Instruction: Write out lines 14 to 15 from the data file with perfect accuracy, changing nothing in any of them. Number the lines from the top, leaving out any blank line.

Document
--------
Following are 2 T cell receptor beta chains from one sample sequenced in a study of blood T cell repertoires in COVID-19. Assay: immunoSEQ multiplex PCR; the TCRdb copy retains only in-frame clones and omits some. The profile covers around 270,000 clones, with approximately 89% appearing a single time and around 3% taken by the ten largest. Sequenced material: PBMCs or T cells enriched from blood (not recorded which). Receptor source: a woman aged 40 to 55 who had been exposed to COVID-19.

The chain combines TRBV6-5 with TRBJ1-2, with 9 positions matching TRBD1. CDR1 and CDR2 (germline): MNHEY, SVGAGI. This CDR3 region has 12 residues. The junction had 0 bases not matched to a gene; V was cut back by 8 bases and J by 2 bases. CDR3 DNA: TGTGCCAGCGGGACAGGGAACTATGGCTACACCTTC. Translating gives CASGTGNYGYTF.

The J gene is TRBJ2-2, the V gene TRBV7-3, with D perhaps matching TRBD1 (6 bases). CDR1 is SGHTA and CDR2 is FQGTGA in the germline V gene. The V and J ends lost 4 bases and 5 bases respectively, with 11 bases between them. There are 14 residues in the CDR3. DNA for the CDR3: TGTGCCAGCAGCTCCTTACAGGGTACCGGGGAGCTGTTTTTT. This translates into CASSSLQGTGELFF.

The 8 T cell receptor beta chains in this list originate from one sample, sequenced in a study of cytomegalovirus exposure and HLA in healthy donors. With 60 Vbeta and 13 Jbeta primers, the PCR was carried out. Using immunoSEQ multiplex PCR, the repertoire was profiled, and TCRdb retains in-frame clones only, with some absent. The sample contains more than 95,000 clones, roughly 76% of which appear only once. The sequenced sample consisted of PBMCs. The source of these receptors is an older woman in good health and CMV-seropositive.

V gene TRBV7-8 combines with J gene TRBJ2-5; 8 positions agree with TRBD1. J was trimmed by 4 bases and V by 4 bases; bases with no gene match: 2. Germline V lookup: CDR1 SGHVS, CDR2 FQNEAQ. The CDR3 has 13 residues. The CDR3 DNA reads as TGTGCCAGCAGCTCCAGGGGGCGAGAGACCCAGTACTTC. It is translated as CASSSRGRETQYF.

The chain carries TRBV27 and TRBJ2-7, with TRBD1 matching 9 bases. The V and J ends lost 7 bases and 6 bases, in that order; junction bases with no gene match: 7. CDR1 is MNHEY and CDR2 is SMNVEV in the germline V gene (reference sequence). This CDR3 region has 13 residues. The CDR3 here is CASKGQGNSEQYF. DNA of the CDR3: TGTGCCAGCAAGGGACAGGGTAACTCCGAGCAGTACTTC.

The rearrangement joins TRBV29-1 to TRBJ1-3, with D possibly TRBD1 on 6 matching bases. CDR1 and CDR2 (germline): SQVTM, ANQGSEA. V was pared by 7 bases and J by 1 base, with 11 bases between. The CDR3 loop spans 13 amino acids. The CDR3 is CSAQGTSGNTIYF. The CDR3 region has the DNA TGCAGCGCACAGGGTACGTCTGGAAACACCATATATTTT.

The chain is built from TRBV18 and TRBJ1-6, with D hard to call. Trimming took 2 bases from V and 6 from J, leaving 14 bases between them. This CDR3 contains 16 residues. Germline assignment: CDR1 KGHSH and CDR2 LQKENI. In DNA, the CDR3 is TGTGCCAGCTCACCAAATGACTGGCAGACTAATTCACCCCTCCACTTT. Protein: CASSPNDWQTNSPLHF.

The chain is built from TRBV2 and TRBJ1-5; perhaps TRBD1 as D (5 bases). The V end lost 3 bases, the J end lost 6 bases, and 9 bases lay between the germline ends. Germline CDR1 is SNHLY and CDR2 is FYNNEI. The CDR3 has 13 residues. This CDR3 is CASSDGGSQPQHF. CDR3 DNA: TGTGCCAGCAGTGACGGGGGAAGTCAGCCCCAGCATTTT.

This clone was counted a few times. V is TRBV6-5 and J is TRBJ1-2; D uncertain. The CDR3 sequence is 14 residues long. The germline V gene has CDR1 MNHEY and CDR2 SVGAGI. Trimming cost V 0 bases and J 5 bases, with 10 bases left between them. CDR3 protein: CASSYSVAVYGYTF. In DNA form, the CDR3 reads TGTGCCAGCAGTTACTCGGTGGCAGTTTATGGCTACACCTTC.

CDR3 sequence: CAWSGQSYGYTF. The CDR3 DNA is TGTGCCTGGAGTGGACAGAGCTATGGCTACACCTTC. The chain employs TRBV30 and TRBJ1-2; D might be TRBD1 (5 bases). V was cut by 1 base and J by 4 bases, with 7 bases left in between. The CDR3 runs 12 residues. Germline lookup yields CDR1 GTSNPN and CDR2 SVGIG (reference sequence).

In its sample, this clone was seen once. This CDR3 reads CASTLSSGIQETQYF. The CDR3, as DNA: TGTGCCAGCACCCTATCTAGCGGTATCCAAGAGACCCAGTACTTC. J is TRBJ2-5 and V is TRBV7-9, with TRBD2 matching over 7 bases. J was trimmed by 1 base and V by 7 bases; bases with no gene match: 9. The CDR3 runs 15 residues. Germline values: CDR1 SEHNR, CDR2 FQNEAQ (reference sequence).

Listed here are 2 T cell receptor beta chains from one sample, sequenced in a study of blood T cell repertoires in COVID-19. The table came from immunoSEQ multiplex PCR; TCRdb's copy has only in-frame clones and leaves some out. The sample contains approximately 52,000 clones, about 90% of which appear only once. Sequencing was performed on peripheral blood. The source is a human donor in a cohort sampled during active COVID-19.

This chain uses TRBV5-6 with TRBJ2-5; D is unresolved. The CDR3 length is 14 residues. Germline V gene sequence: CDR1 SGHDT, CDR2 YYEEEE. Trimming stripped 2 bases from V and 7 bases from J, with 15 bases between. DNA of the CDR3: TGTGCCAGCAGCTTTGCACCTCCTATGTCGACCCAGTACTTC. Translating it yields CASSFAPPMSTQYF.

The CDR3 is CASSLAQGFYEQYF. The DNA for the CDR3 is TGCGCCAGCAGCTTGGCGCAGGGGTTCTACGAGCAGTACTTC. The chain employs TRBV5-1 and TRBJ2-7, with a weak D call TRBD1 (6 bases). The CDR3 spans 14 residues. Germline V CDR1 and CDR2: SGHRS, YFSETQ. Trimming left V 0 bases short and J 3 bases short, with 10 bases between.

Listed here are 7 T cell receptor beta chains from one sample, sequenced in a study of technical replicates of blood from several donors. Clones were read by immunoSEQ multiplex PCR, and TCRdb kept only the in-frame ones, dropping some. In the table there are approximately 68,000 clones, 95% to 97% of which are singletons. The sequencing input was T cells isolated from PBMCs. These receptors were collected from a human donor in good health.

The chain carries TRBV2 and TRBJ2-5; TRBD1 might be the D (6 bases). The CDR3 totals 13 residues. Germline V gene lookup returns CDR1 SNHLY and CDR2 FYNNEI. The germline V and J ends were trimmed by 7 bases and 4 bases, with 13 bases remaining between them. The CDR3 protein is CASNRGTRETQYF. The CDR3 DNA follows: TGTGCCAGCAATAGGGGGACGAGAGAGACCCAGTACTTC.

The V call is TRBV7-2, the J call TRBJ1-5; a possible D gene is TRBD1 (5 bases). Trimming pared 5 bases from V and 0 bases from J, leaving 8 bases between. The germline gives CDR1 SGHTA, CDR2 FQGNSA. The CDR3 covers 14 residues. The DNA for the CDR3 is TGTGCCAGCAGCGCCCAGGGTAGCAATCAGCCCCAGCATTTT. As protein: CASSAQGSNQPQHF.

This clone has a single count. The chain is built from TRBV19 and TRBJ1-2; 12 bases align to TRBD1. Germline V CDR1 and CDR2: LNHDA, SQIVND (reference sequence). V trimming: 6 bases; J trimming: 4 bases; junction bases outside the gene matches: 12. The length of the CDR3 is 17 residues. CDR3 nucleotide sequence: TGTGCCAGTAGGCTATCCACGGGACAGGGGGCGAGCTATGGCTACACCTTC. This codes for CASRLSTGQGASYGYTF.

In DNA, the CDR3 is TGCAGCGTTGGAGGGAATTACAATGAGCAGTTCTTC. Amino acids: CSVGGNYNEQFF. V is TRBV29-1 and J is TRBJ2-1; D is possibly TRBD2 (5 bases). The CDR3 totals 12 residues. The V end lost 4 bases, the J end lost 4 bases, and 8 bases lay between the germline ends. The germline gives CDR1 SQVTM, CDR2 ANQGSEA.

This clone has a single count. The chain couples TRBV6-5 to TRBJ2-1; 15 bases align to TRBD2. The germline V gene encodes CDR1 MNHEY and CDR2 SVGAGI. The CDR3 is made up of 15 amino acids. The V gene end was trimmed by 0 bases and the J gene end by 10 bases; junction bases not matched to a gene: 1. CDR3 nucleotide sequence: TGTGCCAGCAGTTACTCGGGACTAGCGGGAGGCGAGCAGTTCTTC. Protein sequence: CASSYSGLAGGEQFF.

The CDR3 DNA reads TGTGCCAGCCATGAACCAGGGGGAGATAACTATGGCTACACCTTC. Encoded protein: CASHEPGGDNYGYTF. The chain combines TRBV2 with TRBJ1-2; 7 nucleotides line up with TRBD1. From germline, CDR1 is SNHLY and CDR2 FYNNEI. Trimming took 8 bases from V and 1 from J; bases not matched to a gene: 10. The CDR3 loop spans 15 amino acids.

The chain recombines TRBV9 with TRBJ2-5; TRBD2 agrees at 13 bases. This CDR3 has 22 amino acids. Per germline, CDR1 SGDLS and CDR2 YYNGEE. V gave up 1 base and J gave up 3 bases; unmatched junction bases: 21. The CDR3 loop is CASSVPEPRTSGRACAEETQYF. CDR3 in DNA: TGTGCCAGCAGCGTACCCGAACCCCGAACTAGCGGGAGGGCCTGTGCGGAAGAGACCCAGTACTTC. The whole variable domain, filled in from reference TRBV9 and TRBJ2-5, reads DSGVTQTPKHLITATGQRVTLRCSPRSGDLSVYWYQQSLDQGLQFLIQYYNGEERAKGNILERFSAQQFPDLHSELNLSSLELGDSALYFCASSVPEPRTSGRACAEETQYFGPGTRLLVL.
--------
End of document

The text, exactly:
This chain uses TRBV5-6 with TRBJ2-5; D is unresolved. The CDR3 length is 14 residues. Germline V gene sequence: CDR1 SGHDT, CDR2 YYEEEE. Trimming stripped 2 bases from V and 7 bases from J, with 15 bases between. DNA of the CDR3: TGTGCCAGCAGCTTTGCACCTCCTATGTCGACCCAGTACTTC. Translating it yields CASSFAPPMSTQYF.

The CDR3 is CASSLAQGFYEQYF. The DNA for the CDR3 is TGCGCCAGCAGCTTGGCGCAGGGGTTCTACGAGCAGTACTTC. The chain employs TRBV5-1 and TRBJ2-7, with a weak D call TRBD1 (6 bases). The CDR3 spans 14 residues. Germline V CDR1 and CDR2: SGHRS, YFSETQ. Trimming left V 0 bases short and J 3 bases short, with 10 bases between.